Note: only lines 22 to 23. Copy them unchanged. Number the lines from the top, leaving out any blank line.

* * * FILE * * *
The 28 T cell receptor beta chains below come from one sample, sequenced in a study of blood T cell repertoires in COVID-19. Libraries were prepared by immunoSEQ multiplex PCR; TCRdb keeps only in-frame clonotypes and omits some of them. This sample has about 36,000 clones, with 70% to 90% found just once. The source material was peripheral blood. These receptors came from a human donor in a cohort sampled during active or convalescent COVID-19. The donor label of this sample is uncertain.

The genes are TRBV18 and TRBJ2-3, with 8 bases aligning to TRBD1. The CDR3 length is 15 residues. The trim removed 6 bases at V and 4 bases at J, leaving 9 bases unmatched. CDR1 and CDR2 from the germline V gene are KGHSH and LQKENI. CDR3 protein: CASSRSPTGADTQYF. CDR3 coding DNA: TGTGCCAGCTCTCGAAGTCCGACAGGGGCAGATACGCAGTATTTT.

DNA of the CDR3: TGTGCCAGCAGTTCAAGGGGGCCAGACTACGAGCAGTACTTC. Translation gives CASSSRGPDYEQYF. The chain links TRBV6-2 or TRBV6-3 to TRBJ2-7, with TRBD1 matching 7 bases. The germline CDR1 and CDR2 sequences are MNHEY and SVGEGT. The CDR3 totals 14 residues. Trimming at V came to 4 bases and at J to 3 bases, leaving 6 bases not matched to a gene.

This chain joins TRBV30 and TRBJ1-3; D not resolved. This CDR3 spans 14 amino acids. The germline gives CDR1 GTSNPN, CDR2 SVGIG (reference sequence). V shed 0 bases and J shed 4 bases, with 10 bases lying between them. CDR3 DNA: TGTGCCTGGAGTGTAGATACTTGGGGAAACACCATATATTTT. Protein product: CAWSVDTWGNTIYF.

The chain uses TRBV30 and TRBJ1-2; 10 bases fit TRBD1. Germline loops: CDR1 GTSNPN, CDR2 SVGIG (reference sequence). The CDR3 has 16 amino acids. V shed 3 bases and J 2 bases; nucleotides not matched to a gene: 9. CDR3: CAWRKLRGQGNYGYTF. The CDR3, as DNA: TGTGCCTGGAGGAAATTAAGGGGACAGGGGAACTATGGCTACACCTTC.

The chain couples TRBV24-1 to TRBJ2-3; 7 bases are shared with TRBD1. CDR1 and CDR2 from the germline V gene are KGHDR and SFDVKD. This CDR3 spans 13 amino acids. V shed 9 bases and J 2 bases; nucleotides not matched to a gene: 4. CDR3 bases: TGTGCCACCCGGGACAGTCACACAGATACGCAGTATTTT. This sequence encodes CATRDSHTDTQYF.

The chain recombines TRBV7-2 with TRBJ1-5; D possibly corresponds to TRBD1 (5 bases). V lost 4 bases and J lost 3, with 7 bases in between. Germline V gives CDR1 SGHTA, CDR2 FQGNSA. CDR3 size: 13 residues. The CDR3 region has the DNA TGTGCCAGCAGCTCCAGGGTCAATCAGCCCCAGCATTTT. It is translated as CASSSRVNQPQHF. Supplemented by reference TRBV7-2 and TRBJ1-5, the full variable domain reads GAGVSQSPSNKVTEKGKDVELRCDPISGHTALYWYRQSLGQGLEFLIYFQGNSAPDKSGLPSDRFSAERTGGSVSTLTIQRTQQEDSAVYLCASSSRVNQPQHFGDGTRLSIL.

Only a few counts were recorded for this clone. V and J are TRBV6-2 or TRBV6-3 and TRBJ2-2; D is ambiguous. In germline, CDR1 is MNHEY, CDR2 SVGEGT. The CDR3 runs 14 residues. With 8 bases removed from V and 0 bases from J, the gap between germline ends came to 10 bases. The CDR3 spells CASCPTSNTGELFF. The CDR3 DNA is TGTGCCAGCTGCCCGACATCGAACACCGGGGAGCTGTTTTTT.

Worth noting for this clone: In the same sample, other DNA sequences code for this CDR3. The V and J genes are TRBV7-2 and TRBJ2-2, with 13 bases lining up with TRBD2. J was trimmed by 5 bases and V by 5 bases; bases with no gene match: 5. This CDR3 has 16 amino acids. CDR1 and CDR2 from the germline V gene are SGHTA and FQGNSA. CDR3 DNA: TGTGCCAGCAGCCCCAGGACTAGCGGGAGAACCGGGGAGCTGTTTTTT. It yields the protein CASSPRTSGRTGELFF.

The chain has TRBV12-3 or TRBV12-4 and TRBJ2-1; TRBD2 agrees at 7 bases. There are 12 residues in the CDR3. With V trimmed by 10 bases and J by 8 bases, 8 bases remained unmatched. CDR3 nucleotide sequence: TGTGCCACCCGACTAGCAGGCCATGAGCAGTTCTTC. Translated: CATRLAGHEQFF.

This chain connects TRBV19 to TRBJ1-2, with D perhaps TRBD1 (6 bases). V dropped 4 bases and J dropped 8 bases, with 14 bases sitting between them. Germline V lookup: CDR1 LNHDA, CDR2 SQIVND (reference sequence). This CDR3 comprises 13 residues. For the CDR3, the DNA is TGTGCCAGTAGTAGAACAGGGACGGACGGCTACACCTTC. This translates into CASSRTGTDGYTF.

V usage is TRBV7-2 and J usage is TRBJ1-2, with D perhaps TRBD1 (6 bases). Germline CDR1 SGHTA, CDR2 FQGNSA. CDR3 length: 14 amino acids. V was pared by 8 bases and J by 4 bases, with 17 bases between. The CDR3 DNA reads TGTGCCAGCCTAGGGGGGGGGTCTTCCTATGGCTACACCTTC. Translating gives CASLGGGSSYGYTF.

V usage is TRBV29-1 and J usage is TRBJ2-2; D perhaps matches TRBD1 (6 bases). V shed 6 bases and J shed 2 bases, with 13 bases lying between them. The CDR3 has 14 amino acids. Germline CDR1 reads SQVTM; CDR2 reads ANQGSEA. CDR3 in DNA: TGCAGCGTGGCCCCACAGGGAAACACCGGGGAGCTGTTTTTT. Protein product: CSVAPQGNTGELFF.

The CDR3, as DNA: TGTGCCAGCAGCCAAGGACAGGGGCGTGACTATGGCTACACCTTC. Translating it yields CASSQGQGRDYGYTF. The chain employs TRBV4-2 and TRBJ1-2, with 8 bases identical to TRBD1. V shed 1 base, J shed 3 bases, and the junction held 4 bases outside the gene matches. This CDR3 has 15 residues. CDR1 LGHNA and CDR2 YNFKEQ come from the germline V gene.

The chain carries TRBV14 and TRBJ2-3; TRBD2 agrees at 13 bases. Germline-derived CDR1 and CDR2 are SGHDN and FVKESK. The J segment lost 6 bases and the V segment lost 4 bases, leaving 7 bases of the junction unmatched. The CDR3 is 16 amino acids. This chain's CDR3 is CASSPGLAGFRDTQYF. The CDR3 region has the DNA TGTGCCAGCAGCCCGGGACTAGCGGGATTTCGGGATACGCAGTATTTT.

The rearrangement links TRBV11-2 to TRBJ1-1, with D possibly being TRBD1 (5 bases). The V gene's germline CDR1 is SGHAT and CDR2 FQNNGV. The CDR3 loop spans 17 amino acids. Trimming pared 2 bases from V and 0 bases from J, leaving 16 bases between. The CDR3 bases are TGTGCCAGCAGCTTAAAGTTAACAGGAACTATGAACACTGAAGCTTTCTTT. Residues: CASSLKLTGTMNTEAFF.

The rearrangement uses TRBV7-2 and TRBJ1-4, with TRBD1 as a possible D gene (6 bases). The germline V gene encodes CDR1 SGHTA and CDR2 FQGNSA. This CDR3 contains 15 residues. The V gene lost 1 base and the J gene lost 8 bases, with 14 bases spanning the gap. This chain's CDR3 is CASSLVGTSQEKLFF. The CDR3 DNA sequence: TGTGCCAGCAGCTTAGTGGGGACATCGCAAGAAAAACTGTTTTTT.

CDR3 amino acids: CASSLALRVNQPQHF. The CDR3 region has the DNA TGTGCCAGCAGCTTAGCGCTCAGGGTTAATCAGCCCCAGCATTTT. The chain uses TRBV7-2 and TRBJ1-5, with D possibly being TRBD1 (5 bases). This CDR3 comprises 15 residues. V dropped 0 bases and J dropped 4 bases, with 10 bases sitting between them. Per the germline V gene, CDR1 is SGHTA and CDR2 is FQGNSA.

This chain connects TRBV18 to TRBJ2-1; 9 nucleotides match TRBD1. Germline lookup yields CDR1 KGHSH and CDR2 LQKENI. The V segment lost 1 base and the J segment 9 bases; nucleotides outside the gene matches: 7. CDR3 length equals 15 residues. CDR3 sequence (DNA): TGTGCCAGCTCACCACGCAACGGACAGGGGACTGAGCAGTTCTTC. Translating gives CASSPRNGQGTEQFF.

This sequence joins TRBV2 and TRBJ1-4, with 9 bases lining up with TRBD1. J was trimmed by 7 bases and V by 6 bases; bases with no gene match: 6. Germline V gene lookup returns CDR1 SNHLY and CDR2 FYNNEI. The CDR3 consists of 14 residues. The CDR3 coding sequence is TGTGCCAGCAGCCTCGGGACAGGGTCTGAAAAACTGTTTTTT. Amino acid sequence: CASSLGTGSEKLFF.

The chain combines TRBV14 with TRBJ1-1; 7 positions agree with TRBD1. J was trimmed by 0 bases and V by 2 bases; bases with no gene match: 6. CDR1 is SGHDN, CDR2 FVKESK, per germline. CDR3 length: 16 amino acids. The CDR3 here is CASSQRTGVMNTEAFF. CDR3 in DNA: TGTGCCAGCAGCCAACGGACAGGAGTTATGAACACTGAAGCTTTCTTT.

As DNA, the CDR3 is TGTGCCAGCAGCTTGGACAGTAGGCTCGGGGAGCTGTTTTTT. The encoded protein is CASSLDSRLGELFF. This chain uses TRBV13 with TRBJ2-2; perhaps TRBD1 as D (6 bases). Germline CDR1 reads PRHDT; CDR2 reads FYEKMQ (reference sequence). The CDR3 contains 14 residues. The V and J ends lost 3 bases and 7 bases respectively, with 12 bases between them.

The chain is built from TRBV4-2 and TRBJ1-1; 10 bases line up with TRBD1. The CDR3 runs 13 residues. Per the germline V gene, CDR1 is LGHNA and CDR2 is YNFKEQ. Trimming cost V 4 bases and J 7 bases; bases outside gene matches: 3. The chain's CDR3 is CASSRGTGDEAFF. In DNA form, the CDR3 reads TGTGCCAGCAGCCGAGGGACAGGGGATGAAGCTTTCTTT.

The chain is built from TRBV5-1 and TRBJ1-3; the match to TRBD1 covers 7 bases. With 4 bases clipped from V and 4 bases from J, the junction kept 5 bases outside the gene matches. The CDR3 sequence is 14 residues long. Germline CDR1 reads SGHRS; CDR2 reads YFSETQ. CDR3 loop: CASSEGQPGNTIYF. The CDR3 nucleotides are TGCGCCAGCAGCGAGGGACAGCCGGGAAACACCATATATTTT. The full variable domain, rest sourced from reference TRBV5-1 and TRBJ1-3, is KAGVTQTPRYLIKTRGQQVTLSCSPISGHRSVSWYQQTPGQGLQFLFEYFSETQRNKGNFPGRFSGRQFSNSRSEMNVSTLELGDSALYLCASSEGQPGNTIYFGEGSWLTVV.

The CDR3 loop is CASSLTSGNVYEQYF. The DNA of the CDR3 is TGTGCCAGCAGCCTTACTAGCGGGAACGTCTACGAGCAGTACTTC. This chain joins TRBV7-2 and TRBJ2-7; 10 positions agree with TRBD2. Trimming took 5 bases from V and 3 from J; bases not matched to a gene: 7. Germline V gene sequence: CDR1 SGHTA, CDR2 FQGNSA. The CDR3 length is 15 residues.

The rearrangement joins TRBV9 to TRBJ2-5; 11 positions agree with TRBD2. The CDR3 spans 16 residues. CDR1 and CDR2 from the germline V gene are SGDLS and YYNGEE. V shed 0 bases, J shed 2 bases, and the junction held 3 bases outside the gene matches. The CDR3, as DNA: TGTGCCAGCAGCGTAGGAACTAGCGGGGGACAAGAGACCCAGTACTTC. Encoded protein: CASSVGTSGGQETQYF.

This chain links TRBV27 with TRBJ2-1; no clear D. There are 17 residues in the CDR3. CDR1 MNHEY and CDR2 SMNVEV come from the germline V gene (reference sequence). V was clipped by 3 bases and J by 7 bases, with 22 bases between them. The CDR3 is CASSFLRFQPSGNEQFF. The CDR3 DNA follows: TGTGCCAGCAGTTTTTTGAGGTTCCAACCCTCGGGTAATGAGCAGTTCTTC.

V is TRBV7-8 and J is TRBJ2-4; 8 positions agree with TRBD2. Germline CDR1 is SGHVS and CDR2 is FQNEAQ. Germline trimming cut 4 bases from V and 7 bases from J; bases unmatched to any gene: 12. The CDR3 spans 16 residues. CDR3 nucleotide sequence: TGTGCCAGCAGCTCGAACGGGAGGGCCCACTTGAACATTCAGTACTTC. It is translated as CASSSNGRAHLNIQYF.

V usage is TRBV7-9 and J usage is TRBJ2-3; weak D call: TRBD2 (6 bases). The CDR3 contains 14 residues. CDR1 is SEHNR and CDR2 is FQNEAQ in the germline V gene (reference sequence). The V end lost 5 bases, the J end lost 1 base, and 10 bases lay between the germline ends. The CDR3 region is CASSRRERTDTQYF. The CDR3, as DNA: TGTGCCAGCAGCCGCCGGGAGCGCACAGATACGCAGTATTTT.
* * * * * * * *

As DNA, the CDR3 is TGTGCCAGCAGCTTGGACAGTAGGCTCGGGGAGCTGTTTTTT. The encoded protein is CASSLDSRLGELFF. This chain uses TRBV13 with TRBJ2-2; perhaps TRBD1 as D (6 bases). Germline CDR1 reads PRHDT; CDR2 reads FYEKMQ (reference sequence). The CDR3 contains 14 residues. The V and J ends lost 3 bases and 7 bases respectively, with 12 bases between them.

The chain is built from TRBV4-2 and TRBJ1-1; 10 bases line up with TRBD1. The CDR3 runs 13 residues. Per the germline V gene, CDR1 is LGHNA and CDR2 is YNFKEQ. Trimming cost V 4 bases and J 7 bases; bases outside gene matches: 3. The chain's CDR3 is CASSRGTGDEAFF. In DNA form, the CDR3 reads TGTGCCAGCAGCCGAGGGACAGGGGATGAAGCTTTCTTT.